Six-year-old Everett Hanson placed his order from the seat of his mother's shopping cart: “I want steak. I want steak.”
Amy Hanson looked into the meat case Tuesday at the Papillion Fareway store and selected a tougher cut called a charcoal arm steak, at $3.49 a pound.
“I'm sure the ribeye for $7.99 is more tasty, or the sirloin for $9.99,” Hanson said. “We'd rather have either of those. But we can't afford that.”
The rising price of beef is forcing many families to re-evaluate how they eat and shop for meat, and as the Fourth of July approached — the biggest occasion of the year for beef sales — shoppers this week looked for ways to save as an economist predicted prices won't fall significantly for at least a year.
The prices, combined with a long trend of decline in U.S. beef consumption, also have beef marketers trying new tactics to spur purchases.
The widespread drought that forced ranchers across the Great Plains to cull their herds over the last several years is showing up in beef prices this year. With U.S. cattle inventory in January at its lowest point since 1952, the cost of a pound of ground beef in several categories hit highs this winter and spring and has fallen off just a few cents since. Regular ground beef cost $3.31 a pound in May and lean ground beef was $4.86, the most recent figures available.
University of Nebraska-Lincoln agricultural economist Kate Brooks has seen the prices and said she doesn't expect big increases, but added, “I don't think they're going to drop any time soon.”
Much of cattle country from Texas to Nebraska and west is still in drought rated severe and worse, and when ranchers do start rebuilding herds, it takes two years before a heifer calf is producing calves herself, Brooks said.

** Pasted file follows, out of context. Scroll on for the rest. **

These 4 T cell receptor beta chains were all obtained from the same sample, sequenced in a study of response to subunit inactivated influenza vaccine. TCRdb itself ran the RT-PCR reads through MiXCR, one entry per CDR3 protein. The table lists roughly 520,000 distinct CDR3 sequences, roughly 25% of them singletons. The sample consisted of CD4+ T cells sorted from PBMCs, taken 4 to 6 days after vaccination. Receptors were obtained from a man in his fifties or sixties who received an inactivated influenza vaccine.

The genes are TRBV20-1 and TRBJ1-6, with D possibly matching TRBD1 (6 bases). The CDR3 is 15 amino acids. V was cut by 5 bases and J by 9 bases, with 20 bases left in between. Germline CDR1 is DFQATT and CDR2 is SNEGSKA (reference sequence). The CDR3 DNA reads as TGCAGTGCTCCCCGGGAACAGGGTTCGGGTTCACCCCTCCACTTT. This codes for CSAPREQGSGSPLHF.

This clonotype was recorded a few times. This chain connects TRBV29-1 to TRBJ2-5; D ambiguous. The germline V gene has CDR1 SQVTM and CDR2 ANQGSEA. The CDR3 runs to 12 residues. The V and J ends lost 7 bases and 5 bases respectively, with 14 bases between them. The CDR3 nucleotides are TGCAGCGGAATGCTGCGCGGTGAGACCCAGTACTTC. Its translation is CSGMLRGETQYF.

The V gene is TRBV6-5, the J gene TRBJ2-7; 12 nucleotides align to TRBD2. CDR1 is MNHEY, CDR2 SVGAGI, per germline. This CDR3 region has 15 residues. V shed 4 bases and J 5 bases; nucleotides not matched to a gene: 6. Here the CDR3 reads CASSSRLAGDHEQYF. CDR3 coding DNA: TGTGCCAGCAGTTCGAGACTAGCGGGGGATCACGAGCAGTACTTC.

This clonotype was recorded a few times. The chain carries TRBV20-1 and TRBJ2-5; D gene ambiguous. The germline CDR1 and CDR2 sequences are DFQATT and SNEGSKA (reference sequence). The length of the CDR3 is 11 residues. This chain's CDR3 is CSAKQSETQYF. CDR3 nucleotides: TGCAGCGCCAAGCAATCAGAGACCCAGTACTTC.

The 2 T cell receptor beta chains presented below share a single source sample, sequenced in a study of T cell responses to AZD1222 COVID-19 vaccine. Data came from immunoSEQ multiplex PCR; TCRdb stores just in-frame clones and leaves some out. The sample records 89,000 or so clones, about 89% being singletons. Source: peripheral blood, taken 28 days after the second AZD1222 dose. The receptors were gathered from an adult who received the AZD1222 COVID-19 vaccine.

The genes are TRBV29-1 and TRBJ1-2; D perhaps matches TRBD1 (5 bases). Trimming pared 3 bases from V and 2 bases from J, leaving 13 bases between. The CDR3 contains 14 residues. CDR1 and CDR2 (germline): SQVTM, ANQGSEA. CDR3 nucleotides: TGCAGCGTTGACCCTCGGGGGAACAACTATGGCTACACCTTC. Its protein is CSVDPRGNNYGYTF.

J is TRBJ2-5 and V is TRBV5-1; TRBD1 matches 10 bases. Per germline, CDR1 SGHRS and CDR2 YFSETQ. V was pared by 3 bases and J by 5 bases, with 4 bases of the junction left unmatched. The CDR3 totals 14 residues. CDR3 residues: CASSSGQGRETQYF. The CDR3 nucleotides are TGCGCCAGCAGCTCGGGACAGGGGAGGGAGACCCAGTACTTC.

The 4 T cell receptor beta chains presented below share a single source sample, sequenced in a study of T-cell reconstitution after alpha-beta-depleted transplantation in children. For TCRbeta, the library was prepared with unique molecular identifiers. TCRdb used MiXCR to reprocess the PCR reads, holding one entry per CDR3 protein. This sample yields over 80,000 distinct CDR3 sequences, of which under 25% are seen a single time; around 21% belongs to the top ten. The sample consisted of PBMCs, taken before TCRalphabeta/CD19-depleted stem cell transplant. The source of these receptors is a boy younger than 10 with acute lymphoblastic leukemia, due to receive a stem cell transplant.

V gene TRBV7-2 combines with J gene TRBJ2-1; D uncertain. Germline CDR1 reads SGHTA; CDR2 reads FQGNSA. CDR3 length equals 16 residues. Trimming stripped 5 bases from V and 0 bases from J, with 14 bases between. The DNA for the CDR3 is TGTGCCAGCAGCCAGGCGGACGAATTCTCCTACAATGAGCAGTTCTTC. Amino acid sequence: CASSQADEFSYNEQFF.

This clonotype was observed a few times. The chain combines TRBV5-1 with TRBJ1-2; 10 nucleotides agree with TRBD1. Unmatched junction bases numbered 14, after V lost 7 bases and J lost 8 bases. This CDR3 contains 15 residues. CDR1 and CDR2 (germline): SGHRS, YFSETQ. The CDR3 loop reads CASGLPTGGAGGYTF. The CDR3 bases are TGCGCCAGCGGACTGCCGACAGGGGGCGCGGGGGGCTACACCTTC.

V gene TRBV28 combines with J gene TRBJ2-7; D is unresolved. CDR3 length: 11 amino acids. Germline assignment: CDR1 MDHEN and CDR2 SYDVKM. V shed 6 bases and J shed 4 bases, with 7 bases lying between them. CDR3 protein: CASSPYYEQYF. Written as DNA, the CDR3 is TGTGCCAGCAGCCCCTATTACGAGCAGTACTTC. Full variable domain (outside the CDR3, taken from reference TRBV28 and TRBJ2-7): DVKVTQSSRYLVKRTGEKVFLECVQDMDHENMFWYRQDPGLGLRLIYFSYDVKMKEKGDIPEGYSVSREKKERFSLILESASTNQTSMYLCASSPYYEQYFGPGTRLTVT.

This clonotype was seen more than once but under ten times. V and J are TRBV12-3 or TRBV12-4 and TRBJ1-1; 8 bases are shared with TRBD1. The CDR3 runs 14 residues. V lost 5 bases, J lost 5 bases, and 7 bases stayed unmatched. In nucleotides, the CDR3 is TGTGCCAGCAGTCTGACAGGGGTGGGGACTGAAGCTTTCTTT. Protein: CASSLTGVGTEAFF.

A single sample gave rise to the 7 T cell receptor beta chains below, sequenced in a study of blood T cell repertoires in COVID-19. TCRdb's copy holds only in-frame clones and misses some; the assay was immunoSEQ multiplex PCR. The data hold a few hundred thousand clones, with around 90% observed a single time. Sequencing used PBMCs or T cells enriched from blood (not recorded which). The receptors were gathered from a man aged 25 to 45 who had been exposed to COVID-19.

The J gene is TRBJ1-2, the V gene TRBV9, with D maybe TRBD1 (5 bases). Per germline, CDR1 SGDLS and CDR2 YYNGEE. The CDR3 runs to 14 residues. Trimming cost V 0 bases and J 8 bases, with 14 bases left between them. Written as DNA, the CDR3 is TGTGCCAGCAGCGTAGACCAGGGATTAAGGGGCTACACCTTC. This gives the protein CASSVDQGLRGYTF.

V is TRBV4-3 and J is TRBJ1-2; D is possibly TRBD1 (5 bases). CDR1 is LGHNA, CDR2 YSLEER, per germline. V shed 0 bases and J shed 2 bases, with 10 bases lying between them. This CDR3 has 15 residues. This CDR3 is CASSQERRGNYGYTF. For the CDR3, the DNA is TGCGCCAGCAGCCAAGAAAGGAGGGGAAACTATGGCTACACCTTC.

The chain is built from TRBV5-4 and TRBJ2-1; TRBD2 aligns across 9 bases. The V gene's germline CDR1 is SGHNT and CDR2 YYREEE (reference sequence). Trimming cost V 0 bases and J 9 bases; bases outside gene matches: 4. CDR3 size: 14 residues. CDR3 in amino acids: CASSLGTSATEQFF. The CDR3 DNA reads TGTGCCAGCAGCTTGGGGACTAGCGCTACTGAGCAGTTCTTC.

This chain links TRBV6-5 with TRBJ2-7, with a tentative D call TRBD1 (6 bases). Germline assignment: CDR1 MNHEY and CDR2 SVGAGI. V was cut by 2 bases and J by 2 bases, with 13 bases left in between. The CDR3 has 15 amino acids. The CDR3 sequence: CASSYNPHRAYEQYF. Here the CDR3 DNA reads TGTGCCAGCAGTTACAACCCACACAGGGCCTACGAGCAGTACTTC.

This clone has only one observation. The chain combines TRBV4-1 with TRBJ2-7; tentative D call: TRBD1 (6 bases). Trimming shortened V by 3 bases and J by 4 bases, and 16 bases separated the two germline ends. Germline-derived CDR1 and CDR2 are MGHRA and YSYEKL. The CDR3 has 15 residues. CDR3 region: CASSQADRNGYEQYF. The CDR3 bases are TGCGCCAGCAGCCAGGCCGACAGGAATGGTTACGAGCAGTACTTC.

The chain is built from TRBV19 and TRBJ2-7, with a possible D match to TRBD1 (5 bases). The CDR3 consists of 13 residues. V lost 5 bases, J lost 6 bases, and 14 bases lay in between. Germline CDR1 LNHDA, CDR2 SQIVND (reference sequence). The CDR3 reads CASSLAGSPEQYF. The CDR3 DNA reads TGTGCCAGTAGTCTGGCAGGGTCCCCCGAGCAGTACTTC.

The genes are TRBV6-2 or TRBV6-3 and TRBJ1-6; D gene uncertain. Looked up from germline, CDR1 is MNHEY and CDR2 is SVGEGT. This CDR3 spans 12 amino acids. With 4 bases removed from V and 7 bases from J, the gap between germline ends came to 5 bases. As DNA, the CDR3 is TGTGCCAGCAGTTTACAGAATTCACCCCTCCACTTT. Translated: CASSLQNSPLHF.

“As we start to rebuild our herds, our supply may go down a little more before it gets better,” Brooks said.
Vendors and consumers are adjusting.
The owner of Cactus Jack's Chuckwagon food truck based in St. Libory, Neb., raised his prices last summer, bumping up about half the menu items by 50 cents each.
“We saw it coming with the whole drought and everything,” Jeff Leo said.
Charging $7 for a third-pound house burger — topped with beef brisket — might not sound expensive in Omaha, he said, but he's competing for business in a circuit of state fairs and stock shows.
“I don't want to pass it on to the consumer,” Leo said. So instead of raising prices again this summer, Leo is running his truck with two workers instead of three.
A quarter-pound burger with a side of fries still will cost $5 at the annual July 4 VFW hamburger feed in Seward, where VFW manager Annette Wood secured ground beef from a distributor for $1.80 a pound. But Wood plans to raise prices later this year on the prime rib dinner she fixes for class reunions and other parties at her VFW hall.
The classes of 1958, 1963 and 1988 will pay $17 at their reunion this weekend, but the price will be $19 after that — a big jump from the $11 diners paid just four years ago.
“We already have bookings (for reunions) in 2018. By then, prime's probably going to be $25,” Wood said.
Americans ate more than twice as much beef as chicken in 1970; today, they eat more chicken than beef, by 27 percent. Frank Stoysich Jr. has noticed a shift recently at his 5170 Q St. butcher shop, where the Fourth of July holiday is an important time for sales.
“People are choosing maybe other proteins,” he said. “Maybe we'll do beef twice a week and then do chicken or turkey sausage. Those offer a lean protein at still an affordable price if the price of steak is not in the budget.”